Public health law also helps address high priorities other than infectious diseases and emergencies, as illustrated by the roles of law and legal strategies in tobacco control (12). CDC and others are exploring the role of law in preventing chronic diseases (13), including development of legal frameworks for addressing cardiovascular disease (14) and obesity (15), and for fostering healthy built environments (16). Injury prevention has benefited from litigation, laws requiring preventive measures, and other legal interventions (17,18).
In 2002, a rich multidisciplinary public health law community began taking shape at the first national public health law conference, which CDC convened. This community comprises practitioners trained in the classical disciplines of public health, attorneys in the public and private sectors, increasing numbers of professionals trained and experienced in both public health and law, elected officials, emergency management and law enforcement professionals, judges, educators, researchers, and others. The more than 7,000 current subscribers to the weekly CDC Public Health Law News (8) attest to the size of the community.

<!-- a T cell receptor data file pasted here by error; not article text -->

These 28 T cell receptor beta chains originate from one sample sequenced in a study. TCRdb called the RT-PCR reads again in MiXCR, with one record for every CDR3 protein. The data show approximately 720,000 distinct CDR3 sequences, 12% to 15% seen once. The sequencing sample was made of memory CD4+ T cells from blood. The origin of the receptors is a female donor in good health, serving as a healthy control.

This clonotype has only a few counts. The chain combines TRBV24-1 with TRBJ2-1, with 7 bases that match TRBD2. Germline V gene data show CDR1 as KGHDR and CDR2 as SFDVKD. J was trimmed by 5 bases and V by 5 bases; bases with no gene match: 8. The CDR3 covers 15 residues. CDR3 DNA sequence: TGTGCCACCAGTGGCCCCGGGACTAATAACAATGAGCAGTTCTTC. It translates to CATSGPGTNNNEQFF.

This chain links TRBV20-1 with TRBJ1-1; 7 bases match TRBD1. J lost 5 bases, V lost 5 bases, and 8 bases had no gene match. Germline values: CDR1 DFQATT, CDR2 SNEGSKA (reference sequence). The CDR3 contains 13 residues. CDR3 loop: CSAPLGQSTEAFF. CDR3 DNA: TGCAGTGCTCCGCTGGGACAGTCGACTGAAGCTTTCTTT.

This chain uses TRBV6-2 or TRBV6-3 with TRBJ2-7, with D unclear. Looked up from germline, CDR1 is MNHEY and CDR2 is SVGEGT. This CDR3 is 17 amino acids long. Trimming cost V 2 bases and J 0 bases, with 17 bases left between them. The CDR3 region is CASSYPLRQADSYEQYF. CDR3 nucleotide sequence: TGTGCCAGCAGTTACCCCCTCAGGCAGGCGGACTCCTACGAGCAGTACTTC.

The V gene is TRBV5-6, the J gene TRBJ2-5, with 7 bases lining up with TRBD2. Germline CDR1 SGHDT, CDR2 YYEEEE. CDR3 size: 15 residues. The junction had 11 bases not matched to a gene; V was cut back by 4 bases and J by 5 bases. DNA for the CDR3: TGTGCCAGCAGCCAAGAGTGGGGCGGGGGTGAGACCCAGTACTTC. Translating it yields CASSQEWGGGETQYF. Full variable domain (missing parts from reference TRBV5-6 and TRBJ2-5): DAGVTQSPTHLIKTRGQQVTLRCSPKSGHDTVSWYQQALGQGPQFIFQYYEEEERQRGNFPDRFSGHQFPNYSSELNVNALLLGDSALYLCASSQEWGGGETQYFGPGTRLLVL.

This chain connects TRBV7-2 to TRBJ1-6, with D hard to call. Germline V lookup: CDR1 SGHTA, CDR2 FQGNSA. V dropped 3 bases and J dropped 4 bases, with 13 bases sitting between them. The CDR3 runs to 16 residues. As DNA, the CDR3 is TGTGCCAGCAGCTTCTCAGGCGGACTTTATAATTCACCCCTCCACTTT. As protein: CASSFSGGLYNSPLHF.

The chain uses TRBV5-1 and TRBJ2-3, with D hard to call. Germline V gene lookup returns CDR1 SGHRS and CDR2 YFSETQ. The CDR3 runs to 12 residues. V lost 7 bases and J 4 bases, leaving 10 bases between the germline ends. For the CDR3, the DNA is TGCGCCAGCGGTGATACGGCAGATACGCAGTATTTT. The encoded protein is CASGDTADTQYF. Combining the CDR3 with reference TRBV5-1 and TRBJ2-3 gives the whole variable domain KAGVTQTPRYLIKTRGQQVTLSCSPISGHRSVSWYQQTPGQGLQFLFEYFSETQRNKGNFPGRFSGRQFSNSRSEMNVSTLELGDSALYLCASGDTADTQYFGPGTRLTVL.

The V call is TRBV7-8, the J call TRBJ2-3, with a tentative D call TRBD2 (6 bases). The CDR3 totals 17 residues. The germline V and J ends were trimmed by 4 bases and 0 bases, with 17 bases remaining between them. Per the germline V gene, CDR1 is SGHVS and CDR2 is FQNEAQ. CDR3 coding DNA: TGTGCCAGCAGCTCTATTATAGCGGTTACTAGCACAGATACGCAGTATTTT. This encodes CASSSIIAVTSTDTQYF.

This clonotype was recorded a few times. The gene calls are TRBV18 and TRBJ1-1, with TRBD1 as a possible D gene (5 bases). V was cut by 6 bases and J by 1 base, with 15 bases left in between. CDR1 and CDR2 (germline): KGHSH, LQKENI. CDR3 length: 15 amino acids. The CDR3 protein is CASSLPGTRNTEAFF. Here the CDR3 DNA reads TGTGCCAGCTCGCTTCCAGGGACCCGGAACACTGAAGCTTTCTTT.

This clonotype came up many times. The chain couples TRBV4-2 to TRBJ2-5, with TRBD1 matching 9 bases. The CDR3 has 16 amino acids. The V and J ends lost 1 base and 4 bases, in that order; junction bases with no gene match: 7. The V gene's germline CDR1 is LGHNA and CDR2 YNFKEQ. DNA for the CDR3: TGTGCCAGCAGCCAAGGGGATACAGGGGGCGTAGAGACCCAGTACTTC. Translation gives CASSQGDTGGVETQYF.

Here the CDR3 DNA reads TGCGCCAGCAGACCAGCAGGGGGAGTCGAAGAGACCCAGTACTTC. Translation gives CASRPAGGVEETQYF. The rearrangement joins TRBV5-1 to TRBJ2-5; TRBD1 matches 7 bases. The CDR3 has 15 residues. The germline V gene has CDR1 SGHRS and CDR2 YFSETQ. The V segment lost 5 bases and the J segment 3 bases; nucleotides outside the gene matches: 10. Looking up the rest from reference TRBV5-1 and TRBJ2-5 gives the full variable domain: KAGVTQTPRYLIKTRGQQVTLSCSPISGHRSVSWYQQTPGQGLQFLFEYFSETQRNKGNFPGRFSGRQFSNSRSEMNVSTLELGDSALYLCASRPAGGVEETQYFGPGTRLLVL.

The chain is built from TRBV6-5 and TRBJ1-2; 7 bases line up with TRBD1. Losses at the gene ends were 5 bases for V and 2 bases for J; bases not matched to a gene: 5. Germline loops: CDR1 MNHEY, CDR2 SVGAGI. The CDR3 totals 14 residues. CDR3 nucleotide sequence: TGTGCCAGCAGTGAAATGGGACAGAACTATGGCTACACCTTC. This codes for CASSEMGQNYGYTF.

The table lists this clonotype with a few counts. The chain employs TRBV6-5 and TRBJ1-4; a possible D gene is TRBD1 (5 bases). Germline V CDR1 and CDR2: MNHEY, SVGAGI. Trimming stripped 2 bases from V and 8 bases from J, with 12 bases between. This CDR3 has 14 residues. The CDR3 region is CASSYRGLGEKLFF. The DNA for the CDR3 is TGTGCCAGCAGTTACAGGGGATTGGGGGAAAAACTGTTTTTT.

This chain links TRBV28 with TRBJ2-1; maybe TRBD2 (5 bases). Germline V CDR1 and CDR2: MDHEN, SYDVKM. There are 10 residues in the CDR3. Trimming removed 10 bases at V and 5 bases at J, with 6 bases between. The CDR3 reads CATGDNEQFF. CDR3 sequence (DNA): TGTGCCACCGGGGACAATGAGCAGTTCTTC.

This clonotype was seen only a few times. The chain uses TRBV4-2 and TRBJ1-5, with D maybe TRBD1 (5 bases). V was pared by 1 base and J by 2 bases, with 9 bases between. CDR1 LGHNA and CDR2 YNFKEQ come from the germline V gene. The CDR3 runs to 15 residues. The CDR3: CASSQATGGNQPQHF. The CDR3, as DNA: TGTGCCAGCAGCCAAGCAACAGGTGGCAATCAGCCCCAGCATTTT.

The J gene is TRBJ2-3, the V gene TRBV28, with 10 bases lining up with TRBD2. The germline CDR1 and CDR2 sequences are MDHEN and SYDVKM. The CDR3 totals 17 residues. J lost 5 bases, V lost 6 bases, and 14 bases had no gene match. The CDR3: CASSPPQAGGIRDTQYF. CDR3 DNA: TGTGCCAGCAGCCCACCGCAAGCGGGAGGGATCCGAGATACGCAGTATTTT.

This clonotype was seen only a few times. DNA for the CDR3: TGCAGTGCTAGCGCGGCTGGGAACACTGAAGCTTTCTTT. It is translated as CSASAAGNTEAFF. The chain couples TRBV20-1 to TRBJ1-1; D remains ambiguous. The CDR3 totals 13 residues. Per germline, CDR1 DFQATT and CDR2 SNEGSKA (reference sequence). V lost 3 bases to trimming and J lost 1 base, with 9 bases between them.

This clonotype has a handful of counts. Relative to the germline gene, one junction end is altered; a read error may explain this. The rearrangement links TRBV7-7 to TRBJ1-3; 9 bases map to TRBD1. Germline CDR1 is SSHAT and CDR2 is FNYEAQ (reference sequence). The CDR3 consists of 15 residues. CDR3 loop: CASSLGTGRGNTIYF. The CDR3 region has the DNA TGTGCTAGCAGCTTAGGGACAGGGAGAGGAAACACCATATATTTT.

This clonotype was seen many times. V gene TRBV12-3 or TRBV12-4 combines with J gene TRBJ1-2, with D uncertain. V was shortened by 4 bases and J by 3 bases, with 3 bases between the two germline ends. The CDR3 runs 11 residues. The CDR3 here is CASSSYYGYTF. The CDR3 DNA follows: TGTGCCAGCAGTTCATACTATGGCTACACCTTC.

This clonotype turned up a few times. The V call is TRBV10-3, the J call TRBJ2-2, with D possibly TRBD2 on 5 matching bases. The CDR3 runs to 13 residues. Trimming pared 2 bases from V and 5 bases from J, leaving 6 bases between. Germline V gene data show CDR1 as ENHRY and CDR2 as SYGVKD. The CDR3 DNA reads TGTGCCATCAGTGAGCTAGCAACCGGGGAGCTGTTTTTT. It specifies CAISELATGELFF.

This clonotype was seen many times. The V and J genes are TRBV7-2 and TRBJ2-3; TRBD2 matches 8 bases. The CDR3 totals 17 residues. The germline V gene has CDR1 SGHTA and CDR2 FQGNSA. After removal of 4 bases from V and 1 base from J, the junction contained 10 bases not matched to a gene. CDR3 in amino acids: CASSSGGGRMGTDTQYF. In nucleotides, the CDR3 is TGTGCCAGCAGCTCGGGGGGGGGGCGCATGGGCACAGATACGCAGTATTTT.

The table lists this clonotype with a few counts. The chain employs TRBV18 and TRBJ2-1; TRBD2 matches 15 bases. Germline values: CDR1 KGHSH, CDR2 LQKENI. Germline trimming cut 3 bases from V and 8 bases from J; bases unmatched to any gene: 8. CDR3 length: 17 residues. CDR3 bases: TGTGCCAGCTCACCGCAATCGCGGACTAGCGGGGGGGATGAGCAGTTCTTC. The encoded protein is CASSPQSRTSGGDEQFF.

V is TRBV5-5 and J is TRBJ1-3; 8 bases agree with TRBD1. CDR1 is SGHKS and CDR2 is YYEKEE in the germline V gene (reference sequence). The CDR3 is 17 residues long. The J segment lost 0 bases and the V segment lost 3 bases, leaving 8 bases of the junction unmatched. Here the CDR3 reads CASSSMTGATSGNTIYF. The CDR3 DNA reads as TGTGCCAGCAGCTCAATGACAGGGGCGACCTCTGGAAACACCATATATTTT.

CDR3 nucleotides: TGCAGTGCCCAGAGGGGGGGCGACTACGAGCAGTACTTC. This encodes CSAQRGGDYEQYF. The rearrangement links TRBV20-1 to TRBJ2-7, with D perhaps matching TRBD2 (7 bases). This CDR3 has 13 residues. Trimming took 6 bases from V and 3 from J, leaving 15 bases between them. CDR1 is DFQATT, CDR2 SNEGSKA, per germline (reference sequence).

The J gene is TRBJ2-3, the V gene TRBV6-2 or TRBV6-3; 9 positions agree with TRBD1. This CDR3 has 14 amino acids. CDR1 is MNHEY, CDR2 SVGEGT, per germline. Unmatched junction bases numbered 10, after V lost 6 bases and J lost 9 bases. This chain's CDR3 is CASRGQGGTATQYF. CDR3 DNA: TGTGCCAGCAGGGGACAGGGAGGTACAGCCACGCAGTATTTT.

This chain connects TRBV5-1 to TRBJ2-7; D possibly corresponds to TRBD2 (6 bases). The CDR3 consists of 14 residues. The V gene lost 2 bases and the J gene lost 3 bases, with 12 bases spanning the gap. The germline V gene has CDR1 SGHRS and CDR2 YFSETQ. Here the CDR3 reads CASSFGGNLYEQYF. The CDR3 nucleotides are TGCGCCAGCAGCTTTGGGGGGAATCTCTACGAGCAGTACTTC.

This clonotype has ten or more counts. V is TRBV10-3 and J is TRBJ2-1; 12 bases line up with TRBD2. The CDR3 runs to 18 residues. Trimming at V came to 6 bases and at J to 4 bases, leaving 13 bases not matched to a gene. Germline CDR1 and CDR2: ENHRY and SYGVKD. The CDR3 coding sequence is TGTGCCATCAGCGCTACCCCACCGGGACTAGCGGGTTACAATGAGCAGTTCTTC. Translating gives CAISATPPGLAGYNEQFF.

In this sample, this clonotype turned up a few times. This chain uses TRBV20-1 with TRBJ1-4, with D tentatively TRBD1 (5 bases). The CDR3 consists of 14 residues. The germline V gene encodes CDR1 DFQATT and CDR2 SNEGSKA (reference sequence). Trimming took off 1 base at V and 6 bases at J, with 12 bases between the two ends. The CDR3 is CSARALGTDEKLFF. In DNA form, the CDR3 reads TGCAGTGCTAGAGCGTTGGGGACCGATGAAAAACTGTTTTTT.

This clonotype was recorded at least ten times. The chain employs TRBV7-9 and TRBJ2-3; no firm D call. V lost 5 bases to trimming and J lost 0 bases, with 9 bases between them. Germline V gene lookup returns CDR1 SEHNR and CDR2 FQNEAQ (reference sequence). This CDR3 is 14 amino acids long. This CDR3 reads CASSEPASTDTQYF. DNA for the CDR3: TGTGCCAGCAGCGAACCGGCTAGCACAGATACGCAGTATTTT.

Requirements for Achieving Full Public Health Legal Preparedness to Support the Mission of Public Health
Effective responses to emerging threats and attainment of public health goals require CDC, partner organizations, and communities to achieve full public health legal preparedness (13,19). Public health legal preparedness, a subset of public health preparedness, is the attainment by a public health system of specified legal benchmarks or standards essential to preparedness of the public health system (19). The elements of public health legal preparedness (Table 3) include requirements to